Let’s face the facts about democracy in NH

A new report finds that the storybook version doesn’t exist for the vast majority

I was raised with the unshakable belief that my vote counts.

Growing up in Temple, I would tag along to town meetings, sit in on community discussions and watch the grownups debate issues large and small. As a student at ConVal High School in Peterborough, my friends and I were part of an innovative civic action project called Democracy in Practice. We practiced democracy by drafting warrant articles, holding mock elections and organizing summits to educate our peers on the major issues of the day. We were trained in public deliberation and put those skills to work when a local development issue threatened to divide our town.

When the 2000 election rolled around, we even got to meet the presidential candidates during that marvelous spectacle of old-fashioned politicking that is the New Hampshire primary.

I took it for granted that everyone voted in New Hampshire and everyone’s voice was heard.

But a new report finds that the storybook version of democracy simply does not exist for the vast majority of people in the Granite State.

The nonpartisan Open Democracy Index, a first-of-its-kind report assembled over the last nine months, measures the health of democracy in New Hampshire across six core dimensions, from voting to lobbying to electoral competition. By sorting through all of the available data on democratic participation and representation, the report finds that New Hampshire is falling far short of the ideals expressed in our state Constitution and the Declaration of Independence.

According to the report:

 • Fewer than one in five New Hampshire citizens consistently casts a ballot in local and state elections.

 • Between one and five and one in 10 New Hampshirites partakes in other basic forms of civic action, like contacting elected officials.

 • One in almost 100 Granite Staters contributes any amount of money to political campaigns, even as one in 2,000 contributes more than half.

 • A majority of the record-breaking $106 million that was spent on the 2014 election came from outside super PACs running negative attacks.

 • In spite of the astronomical sums of campaign cash, most New Hampshire elections are woefully uncompetitive, with incumbents outspending challengers by a factor of two or three to one.

 • Women and people of color are grossly under-represented in government, commanding less than 30 percent and 1 percent of elected state offices, respectively.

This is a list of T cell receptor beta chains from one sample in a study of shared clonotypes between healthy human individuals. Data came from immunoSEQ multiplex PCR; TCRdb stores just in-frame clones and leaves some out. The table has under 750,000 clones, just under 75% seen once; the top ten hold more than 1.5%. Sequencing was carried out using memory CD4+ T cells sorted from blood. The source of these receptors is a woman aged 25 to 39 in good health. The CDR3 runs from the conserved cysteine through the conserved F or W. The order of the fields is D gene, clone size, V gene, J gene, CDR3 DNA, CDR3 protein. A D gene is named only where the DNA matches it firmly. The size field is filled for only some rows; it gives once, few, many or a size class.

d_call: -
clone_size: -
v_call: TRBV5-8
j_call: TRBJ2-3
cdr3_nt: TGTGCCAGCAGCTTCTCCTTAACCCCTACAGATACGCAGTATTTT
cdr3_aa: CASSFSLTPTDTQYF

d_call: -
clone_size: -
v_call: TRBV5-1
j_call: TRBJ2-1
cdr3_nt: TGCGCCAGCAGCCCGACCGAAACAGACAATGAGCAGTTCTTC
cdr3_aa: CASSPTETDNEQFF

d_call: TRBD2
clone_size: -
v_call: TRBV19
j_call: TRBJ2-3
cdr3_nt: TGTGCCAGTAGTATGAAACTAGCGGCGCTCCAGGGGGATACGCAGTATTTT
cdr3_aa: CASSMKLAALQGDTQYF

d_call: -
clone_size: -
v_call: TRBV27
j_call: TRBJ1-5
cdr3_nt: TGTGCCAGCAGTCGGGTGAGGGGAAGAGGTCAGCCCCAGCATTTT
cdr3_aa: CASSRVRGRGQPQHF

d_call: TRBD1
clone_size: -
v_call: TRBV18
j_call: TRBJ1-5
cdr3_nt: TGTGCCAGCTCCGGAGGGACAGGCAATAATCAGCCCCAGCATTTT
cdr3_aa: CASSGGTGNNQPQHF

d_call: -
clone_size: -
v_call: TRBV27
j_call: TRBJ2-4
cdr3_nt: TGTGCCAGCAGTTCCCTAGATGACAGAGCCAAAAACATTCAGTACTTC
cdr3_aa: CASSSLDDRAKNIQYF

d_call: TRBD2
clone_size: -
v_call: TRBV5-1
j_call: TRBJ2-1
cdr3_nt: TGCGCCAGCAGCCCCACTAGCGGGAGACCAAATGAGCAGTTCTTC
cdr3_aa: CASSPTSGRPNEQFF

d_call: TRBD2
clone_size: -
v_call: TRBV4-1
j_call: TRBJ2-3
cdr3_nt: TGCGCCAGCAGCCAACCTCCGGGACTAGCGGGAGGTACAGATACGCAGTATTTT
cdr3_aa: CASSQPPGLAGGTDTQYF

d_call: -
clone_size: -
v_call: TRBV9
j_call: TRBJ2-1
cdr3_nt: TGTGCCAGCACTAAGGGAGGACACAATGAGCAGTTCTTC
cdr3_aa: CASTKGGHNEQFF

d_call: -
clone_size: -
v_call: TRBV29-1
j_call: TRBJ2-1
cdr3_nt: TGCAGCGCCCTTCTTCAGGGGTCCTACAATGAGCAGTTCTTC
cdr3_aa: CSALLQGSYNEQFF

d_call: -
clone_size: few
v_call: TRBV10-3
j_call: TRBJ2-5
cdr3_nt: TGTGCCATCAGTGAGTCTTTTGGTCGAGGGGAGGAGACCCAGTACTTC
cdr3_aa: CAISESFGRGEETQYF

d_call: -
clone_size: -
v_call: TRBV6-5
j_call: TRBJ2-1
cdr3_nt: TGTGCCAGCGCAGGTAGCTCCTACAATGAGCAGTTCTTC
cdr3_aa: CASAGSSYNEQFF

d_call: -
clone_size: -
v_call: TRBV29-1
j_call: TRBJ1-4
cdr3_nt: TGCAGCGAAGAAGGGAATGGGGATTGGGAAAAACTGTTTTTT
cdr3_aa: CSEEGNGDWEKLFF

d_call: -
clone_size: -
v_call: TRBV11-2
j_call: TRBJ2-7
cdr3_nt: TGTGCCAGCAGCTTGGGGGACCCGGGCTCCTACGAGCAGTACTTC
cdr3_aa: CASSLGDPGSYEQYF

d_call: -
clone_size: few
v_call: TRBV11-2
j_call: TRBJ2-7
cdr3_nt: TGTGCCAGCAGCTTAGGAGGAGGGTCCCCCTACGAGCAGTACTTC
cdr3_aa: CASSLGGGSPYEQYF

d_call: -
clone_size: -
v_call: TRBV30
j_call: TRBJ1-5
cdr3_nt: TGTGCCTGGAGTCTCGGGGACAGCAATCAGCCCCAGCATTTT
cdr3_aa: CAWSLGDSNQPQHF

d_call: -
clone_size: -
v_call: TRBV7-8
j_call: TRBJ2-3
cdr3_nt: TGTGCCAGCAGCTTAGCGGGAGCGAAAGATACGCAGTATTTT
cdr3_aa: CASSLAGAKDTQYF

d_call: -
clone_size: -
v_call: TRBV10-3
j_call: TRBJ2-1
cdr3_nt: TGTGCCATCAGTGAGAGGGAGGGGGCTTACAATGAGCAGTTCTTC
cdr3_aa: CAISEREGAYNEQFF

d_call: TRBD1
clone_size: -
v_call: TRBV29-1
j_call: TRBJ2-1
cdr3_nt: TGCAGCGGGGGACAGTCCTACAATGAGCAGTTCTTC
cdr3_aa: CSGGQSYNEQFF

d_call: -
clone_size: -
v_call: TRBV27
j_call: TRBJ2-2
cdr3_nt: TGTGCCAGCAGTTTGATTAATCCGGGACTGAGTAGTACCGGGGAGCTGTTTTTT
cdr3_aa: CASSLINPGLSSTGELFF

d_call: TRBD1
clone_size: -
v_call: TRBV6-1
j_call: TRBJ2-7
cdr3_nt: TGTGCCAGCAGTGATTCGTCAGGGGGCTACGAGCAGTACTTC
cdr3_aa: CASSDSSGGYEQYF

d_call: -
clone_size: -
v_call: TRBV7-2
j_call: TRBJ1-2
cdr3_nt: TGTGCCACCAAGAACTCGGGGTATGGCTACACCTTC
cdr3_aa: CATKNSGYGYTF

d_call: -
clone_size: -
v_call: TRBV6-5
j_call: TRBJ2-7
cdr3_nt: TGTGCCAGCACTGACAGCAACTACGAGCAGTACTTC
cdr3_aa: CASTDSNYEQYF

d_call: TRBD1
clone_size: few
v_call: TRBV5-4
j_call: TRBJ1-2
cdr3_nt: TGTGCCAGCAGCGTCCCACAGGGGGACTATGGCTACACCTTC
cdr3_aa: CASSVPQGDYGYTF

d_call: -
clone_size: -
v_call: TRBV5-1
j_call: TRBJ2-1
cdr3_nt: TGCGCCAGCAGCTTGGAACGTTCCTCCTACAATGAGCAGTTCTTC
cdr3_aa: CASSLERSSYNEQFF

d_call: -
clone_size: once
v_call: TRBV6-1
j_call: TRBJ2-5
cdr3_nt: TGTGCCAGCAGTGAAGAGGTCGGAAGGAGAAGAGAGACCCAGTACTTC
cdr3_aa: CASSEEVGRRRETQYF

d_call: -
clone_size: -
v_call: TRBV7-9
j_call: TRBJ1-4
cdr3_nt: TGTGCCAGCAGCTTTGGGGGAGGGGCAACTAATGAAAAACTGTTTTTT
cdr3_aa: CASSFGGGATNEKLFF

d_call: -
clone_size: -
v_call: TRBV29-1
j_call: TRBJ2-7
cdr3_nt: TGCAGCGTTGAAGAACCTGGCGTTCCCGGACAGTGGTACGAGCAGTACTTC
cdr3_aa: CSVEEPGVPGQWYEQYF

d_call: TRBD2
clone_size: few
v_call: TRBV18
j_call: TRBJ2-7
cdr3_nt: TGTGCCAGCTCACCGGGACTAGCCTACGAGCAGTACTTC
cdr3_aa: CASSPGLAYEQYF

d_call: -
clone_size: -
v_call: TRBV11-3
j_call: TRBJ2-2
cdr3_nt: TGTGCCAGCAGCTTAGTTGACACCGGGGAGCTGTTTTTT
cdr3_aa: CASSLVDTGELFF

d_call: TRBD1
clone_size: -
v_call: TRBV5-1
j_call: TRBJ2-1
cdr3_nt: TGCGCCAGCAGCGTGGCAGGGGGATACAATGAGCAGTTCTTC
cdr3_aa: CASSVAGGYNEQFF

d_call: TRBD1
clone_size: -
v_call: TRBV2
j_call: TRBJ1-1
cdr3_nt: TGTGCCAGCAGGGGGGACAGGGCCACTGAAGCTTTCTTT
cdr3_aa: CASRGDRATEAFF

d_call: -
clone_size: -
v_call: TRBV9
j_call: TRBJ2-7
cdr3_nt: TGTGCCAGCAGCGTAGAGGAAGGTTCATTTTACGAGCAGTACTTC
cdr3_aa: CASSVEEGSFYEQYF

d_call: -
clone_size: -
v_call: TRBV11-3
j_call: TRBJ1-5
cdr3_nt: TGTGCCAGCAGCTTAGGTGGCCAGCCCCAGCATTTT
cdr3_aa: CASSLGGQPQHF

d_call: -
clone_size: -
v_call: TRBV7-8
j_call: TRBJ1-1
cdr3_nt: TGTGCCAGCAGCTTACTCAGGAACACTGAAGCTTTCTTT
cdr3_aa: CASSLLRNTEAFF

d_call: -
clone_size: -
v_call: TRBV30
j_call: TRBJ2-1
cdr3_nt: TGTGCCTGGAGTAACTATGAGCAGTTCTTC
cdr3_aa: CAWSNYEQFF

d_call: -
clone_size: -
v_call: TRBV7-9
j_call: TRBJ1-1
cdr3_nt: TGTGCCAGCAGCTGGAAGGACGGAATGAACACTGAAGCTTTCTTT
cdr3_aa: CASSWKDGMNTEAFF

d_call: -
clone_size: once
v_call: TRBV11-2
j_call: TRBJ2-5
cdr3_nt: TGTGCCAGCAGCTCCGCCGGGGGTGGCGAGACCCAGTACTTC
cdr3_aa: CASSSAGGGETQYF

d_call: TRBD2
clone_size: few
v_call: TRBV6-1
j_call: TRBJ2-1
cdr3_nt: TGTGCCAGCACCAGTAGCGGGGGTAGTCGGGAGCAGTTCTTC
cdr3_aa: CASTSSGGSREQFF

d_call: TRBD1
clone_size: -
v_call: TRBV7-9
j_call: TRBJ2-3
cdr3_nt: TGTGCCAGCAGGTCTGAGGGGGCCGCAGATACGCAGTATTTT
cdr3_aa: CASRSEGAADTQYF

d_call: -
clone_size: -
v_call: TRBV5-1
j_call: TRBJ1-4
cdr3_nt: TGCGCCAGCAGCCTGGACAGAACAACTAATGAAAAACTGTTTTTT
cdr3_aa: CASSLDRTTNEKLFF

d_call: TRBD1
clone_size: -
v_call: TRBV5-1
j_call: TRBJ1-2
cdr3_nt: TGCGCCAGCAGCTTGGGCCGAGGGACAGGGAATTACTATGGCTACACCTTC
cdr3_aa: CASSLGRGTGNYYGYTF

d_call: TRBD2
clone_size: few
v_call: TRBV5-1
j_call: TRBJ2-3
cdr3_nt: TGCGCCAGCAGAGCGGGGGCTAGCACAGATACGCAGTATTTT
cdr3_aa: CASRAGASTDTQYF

The purpose of the report, on which I was privileged to work, is not to condemn the state we love. Rather, the purpose is to spark a deeper dialogue about some of the most basic questions we can ask in public life: Are we being represented? Are our voices being heard?

On issue after issue of public concern, the evidence suggests that ordinary citizens are effectively silent in politics for reasons that are partly within and partly beyond their control. To the extent such disengagement is within the power of citizens to reverse, they must take responsibility for changing course or suffer the consequences of under-representation.

But the choice to vote is not made in a vacuum. As the Open Democracy Index points out, voting is informed by the barrage of negative attacks, paid for by out-of-state interests, that leave us sick to our stomachs when we contemplate either side. Voting is discouraged by the slew of practical barriers that stand in the way for people without a stable address or photo ID. And voting and other forms of political engagement are undermined when people perceive that lobbyists and major campaign contributors are able to dominate debate.

When money is a precondition for public service, those without can’t serve.

The time has come for New Hampshire to begin a public discussion about democracy itself and consider the wide range of available election reforms practiced by other states. Until New Hampshire’s leaders and citizens face the uncomfortable facts about our democratic health as a state, there is little chance that we will ever attain the ideals of representative government handed down by our Founding Fathers. 

Daniel Weeks is executive director of the nonpartisan nonprofit Open Democracy and a co-author of the Open Democracy Index. The full report can be read at opendemocracy.me/odi.

Categories: Opinion